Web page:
Kill the dog.....

13 Jun, 2024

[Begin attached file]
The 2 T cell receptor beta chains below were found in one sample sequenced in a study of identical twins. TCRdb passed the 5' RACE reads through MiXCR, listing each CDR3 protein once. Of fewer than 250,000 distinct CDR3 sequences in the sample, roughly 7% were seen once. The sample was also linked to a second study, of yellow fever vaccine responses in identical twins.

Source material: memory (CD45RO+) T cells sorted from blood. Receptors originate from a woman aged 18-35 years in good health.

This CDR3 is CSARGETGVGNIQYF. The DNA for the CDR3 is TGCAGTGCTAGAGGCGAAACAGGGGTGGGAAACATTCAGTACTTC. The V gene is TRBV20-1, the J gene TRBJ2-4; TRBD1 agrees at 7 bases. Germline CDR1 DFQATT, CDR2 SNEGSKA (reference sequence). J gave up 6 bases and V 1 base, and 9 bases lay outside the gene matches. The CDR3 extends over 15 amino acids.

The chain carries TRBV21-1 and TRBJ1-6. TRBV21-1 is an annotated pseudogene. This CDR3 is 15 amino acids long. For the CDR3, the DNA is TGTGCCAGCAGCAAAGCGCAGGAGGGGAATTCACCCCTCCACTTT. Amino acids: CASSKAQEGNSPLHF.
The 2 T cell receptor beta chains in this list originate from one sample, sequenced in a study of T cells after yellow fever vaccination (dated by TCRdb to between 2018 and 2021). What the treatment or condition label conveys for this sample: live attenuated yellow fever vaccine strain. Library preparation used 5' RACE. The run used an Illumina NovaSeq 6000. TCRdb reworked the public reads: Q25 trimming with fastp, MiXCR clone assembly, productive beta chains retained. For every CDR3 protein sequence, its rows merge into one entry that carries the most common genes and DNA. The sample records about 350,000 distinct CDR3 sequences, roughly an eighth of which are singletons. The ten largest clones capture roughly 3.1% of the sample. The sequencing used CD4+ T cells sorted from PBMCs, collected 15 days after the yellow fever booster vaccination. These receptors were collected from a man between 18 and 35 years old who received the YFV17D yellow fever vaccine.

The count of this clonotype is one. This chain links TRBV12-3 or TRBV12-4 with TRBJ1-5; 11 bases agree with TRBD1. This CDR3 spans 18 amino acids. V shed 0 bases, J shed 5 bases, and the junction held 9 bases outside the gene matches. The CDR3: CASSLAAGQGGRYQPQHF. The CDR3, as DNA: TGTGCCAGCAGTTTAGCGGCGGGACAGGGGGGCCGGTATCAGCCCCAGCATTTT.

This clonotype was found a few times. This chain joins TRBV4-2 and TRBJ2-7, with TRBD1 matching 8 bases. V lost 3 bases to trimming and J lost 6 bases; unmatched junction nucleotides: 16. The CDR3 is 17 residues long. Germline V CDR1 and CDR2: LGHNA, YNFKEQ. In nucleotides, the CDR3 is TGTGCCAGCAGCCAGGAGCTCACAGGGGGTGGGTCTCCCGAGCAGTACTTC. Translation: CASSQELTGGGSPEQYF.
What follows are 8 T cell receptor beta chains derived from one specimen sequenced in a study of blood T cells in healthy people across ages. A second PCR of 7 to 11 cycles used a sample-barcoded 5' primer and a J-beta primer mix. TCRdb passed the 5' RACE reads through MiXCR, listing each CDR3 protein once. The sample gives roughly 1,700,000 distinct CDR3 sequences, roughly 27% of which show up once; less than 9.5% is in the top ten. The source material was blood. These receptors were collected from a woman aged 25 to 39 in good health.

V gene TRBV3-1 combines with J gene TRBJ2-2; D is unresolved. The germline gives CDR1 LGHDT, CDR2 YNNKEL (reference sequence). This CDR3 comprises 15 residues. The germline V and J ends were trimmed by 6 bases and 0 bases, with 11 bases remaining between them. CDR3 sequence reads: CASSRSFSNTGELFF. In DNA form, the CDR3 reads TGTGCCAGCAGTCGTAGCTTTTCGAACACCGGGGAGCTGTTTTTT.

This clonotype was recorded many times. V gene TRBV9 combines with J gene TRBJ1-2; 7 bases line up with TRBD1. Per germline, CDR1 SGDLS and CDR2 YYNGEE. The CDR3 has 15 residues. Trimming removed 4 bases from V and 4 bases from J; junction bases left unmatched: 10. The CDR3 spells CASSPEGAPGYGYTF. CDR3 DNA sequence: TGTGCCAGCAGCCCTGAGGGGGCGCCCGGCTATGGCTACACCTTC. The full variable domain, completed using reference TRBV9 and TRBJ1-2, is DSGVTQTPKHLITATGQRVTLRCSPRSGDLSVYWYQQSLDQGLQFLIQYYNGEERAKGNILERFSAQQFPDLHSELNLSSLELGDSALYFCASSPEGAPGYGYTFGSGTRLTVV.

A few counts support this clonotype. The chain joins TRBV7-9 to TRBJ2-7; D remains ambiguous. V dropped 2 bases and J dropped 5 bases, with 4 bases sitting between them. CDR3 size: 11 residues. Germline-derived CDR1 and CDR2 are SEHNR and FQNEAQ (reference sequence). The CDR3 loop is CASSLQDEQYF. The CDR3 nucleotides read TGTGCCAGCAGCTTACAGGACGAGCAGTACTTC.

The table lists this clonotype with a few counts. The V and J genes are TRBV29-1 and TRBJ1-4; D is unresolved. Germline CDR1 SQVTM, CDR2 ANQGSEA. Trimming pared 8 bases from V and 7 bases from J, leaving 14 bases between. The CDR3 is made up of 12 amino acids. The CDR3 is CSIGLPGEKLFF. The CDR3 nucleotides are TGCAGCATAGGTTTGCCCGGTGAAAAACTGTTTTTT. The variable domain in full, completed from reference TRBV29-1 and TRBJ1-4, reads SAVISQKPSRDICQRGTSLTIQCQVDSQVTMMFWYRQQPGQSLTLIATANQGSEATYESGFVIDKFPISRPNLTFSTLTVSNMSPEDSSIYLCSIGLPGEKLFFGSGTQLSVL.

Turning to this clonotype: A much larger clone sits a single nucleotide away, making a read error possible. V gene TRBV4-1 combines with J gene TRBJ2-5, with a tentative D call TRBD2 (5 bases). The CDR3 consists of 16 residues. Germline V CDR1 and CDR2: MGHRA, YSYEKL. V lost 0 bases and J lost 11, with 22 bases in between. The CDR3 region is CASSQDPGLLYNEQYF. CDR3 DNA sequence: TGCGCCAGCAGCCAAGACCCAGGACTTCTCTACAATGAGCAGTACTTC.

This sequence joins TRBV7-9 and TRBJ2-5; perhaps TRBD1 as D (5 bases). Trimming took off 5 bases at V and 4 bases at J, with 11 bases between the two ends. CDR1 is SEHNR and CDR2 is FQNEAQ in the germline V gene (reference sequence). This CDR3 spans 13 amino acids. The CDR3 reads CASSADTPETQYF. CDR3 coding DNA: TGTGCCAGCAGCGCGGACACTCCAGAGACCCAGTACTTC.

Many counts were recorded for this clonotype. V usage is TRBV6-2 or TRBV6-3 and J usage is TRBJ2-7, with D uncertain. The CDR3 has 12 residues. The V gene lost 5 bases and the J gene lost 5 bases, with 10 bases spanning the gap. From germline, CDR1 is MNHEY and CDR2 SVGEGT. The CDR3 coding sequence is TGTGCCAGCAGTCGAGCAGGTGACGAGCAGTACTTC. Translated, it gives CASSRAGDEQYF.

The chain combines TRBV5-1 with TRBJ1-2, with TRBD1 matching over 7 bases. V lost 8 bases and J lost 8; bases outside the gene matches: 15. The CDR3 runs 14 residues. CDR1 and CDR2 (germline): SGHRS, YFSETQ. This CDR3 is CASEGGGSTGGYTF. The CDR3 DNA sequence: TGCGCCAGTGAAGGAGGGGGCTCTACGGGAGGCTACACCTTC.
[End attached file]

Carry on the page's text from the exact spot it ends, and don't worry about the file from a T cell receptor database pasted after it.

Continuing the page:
This blog is about dog bites, when and why they occur......First lets dispell some wives tales.....pit bulls DO NOT have a jaw that locks in place, nor do they have a bite force that is the strongest, A Boerboel(African mastiff) could probably head that list..... dogs don't "just snap", a dog that bites is an aggressive dog,......NO!!!!, the behavior is aggressive, not the dog. There is a dozen recognized catagories of aggression and in each catagory of aggression an underlying stessor is responsible for the dog's aggressive response. Dogs bite for a reason and YES any dog can bite. The problem is, what often presipitates a bite is often missed, or misunderstood by the humans involved. Every dog has a different bite threshold....meaning some dogs will have a high threshold, can handle a lot of stress (stimuli) before they bite, others have a low threshold, it takes a small amount of stress (stimuli) tp provoke a bite response. For example.....a dog, who is afraid of small children, men with beards, thunderstorms, and a dog who also has a rotten tooth (unbeknownst to it's owners) ......On a rainy day this dog's owners cousins visit, 3 kids all under 7 yrs, and the uncle, A man with a beard, and along with the rain, it has been thundering and lightning.....johnny, the 4 year old is jumping around and inadvertently knocks against the dog's face, the same side the rotten tooth is on, the dog lashes out and bites Johnny on the face.....the owner, oblivious to the dog's fears and rotten tooth, grabs the dog and thows it in the back yard, hollering at it "bad dog"....adding more stress to the poor dog.....which in turn will only increase that dogs chances of biting again.....the dog isn't at fault and in fact may not have even bitten had it not been for that rotten tooth. The other things that the dog feared,  the kids, men with beards, thunder storms, might have just caused him to shiver, drool, lick obsessively, or other behaviors, that are signs of stress. Had this dog been properly socialized in it's formative weeks (4-16 weeks) none of this fear behavior might exist.  Had it's "human" been  more observant and recognized the dog's signs of stress, the icident probably wouldn't have happened. Yet in incidents like these the unlucky dogs are said to be "bad" or "dangerous" dogs and very quickly euthanized, the lucky are given second chances, training and understanding knowing that bites are most often caused by human error. People need to learn that any dog can bite, and any large dog's bite is obviously going to be more injurious than a smaller dogs.....that doesn't mean we should deem all large dogs, "dangerous dogs" and work to eliminate large means we need to better understand what a dogs body language is telling us, what triggers your dog has, and to know when your dog is stressed, and why. All dogs deserve to live stress free and not die simply because their owner, or care giver, never took the time to interpret their dog's reaction to it's environment, and those humans it encounters. Dogs kept tied and alone, are often known to bite, being isolated and constantly restrained are two cruel actions that can activate aggression in any dog.....So instead of labeling a dog a "bad or a dangerous" dog, for acting like a dog, (Biting), yes biting is a normal dog behavior, instead, learn the behavior and what triggers it, and work to correct ( modify) it. And I say this even with dogs that have killed, since there can be mitigating circumstances......we have to start taking responsibility for the actions we cause and to stop projecting our errors onto our companion animals, by considering them always at fault when they bite, when more often than not, we are to blame!!